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January 2016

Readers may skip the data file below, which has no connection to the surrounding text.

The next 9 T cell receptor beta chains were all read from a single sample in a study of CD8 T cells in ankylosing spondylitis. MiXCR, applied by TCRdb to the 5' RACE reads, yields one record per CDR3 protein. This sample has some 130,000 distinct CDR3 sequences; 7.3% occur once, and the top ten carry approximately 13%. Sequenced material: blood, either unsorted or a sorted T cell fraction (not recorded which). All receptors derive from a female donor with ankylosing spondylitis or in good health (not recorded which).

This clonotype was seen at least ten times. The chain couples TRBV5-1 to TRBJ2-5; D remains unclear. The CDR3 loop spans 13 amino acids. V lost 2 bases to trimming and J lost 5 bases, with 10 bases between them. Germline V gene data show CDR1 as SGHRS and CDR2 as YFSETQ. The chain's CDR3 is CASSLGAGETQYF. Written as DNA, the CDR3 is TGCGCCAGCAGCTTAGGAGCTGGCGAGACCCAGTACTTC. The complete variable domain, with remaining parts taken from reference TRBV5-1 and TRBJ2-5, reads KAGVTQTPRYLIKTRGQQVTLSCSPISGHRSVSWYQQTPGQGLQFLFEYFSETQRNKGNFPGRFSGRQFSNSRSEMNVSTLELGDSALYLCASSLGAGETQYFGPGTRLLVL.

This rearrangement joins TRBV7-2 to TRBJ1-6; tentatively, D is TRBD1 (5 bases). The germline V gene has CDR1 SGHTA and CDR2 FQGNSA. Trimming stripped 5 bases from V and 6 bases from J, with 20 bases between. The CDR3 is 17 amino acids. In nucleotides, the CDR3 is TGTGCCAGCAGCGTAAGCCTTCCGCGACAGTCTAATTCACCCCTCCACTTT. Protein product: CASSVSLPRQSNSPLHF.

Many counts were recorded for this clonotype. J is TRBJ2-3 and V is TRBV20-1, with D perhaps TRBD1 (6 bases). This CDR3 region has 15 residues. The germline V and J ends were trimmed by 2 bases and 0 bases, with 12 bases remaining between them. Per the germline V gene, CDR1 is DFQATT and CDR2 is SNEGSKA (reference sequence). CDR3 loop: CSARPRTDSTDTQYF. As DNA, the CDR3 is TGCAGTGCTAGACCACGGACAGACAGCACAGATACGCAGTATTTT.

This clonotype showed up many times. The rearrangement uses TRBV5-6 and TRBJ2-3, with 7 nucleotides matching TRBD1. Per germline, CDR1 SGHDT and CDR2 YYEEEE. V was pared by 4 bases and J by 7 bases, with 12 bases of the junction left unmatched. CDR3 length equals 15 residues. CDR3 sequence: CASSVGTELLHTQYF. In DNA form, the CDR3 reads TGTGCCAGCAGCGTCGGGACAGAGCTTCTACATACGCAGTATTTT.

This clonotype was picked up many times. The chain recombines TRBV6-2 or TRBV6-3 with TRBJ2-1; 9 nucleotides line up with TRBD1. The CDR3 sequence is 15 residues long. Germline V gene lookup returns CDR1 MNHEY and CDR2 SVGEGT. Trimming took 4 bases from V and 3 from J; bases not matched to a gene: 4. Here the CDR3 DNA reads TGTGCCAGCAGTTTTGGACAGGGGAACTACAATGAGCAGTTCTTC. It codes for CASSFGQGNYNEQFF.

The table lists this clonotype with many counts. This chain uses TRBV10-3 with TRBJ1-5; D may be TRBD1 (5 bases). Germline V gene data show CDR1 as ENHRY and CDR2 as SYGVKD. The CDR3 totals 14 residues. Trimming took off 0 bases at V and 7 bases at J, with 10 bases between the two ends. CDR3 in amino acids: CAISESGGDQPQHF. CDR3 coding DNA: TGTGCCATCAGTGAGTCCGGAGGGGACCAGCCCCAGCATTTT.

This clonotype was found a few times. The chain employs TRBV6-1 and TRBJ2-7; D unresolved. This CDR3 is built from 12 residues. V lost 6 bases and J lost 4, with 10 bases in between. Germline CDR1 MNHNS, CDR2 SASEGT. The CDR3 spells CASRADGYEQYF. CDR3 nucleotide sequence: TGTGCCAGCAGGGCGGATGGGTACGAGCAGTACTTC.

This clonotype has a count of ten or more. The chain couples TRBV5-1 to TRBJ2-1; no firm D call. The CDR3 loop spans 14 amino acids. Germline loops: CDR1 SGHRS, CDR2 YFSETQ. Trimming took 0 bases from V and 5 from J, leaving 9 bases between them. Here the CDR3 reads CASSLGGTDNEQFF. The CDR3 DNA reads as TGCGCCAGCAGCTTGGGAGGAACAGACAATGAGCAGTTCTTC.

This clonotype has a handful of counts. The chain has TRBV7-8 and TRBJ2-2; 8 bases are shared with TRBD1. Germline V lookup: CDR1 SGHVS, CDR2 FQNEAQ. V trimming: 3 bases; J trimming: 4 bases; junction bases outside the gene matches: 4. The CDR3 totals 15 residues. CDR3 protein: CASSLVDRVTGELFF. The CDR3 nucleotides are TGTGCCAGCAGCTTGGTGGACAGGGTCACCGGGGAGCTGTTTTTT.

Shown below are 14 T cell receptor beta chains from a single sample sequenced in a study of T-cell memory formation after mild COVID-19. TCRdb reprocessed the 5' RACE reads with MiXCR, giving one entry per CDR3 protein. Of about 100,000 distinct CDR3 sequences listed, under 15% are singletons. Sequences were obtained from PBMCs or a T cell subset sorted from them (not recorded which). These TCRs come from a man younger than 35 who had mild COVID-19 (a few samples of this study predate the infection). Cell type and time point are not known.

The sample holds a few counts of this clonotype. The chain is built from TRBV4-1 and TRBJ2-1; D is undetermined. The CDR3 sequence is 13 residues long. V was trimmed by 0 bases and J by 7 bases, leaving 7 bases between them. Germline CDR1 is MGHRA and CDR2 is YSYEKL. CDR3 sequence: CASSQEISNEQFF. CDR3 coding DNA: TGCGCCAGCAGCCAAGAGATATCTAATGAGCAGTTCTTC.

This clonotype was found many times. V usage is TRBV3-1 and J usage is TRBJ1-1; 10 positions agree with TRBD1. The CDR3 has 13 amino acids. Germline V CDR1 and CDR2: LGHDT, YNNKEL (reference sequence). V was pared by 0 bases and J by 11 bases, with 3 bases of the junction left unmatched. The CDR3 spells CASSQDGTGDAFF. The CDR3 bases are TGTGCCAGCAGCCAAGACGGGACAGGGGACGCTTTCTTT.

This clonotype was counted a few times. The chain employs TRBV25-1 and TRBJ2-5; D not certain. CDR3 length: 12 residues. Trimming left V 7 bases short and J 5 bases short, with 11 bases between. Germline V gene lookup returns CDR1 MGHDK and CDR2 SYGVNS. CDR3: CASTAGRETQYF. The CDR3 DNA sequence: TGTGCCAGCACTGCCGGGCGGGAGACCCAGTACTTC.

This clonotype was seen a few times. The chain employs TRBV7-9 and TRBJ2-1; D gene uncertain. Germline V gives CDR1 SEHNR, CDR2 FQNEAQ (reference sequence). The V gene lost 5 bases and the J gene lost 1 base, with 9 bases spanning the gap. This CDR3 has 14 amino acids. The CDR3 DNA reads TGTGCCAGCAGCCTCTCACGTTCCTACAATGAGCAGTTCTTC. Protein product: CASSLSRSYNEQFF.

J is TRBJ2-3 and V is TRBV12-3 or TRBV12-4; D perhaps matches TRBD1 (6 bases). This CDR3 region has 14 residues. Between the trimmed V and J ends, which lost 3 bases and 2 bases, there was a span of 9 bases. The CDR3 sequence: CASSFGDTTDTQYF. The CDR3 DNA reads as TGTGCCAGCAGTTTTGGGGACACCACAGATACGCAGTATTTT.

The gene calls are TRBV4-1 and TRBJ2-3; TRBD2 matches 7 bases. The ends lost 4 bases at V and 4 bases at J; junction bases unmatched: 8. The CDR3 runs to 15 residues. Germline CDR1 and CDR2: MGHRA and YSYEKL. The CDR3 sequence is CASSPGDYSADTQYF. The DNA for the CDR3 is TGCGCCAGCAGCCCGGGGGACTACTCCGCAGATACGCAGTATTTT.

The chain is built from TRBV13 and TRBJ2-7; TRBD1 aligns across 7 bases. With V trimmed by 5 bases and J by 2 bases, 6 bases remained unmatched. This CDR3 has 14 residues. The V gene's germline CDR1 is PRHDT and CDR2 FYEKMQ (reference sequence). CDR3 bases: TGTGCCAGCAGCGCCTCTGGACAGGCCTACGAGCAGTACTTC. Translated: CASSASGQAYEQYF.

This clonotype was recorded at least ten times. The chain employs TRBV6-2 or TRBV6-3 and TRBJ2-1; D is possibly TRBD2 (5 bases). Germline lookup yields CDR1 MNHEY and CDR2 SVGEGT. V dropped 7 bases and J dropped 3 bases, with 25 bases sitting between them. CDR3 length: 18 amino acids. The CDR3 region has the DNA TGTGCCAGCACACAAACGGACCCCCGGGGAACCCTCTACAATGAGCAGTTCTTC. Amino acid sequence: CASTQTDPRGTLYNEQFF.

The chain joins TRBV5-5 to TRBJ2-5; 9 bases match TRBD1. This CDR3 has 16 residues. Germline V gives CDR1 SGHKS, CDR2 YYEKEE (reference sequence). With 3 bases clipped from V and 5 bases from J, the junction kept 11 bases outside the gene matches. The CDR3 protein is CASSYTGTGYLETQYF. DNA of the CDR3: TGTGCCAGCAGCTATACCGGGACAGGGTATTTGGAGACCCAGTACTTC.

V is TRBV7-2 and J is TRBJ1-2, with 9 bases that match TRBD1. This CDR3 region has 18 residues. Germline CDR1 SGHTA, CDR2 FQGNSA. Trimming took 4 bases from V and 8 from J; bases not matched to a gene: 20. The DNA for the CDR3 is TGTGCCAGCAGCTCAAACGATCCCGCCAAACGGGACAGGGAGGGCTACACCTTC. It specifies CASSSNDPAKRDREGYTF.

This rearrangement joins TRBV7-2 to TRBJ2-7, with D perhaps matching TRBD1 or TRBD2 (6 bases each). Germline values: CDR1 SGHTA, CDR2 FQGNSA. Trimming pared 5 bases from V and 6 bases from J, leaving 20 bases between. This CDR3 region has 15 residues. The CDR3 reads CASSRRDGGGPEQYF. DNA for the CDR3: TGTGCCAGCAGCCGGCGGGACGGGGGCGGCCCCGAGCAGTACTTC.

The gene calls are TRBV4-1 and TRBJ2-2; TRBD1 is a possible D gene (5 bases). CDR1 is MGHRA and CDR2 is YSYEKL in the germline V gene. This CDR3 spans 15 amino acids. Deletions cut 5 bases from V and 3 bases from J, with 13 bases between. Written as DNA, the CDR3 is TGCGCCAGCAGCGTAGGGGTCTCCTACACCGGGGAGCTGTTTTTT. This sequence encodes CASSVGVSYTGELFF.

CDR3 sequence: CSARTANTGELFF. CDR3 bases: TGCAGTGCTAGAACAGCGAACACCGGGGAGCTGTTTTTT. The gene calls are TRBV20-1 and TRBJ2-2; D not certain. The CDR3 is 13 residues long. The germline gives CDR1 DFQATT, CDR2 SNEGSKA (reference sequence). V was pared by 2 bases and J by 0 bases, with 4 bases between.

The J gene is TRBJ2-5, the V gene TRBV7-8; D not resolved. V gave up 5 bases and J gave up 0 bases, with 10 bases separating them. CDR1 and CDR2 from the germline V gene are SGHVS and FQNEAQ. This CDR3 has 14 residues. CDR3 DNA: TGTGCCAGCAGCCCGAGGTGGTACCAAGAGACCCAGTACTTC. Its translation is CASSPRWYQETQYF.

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Page 33 of 53 30 POST JANUARY 2016 O S C A R buzz give in to what the planet was going to give us that day." The whole movie is shot outdoors, right? "Yes, the whole movie is outdoors with natural light. And again, that's been part of Alejandro's creative process all along. He's always shot in sequential order as much as possible, always using real locations as much as possible, because he knows that infuses the material in this way you can't exactly match that if you're shooting in front of a greenscreen or on a set. It was amazing to see how Leonardo DiCaprio's performance was affected by the environment. His perfor- mance is largely without any dialogue. Which not only means, we're not hearing him talk, but you have to also remember, that means nothing is written in the script either. All of his interior motivations, all of the looks, the journey that he's going on in his face isn't necessarily written on the page, which means he's having to do a lot of amazing work to interpret and bring that character to life without those words that's easy to take for granted. "There were these moments where he'd be in the middle of a performance and you'd suddenly hear a crow, way off in the distance. And, his reaction to those natural moments…he was reacting to the reality of that thing, and was able to do things that were so emotionally charged, based on that. We wouldn't have been able to recreate it in exactly the same way if that had been done on a sound- stage or on a set." What was your understanding of what Alejandro was looking for in the editing style on the film? "We were always very clear that we wanted this to have a very deliberate and elegant pace that we would be trying to do things with point of view in a slightly different way than we usually do. Whereas on Birdman where we really were flipping all the choices, in terms of rhythm and tempo and things like that, we knew that that wasn't going to be the case on this. But what that means is, it's a more difficult, in other words, we have a lot of sequences that are these seemingly unbroken, long take sequenc- es within the film but it's not the whole movie. The whole movie does not break that way. It's not the same kind of story that Birdman was. And when we're doing that, we have to be careful because there are times where you are, within the set, same long take, you're moving from subjecting to objective and the point of view is shifting and do so for those sequences we were trying to figure those things out as we were shooting. And then of course for the other sequenc- es, he was shooting in ways he could be flexible, but the tricky part is to not betray the language of the movie. That we don't set something up that suddenly becomes very disjointed when you watch all the way through. And, to do that, and also, structurally, I would say the movie has these moments where the power comes from just stillness and being in these open spaces and places and that's something that finding a way to do that without it becoming a repetitive — if you do that, and do it again, you still have to be careful you're not being redundant. You're not doing the same note over and over again. We had to be really careful to shape it in a way that every time we did that, there was something new — new emotional information." Any challenges? "In the film, Hugh Glass, who is our main character, is left by Tom Hardy's charac- ter, Fitzgerald, so we're following both of these characters. What's interesting with Tom Hardy's character is, he has a lot of dialogue. We learn more of his backstory. So he becomes a character you can real- ly understand his motivations a lot more. So the challenge became, how can we affect the balance between how much we understand Fitzgerald's backstory and who he is with Leo, because again, Leo doesn't have the luxury of having all these great dialogue scenes to under- stand who he is and what motivates him. "Another tricky thing for us was, we never had a chance to shoot the very first scene of the movie and the very final sequence of the movie [due to weather limitations], so, while you're on the set, during production when you're cutting, you're cutting in a way that you know that everything that comes before and everything that comes after is going to affect what you're doing at any given moment. So you don't want to go too far with making certain decisions until you've seen the movie all the way through. But that meant that we were waiting months and months trying to figure those things out without having the benefit of seeing those first and last scenes. That definitely affected the rhythm and pacing of the interior, too. We were trying not to become impatient with things because we knew, once we got that first scene of the movie, it was going to frame and inform other things that would, in a sense, fill in certain blanks. It would be very easy to watch the movie through, before we finished it, and said, 'Oh this shot is going on too long.' But when you take a step back and remember, 'Oh no, we're going to shoot a scene at the very beginning of the movie,' that kind of framed how you viewed the shot. It meant we had to be really patient before we started to cut things down. So a lot of it was spending time analyzing and figuring what we were probably going to do and then waiting to execute that until we had the whole thing in place." The film was cut with a "deliberate and elegant pace."

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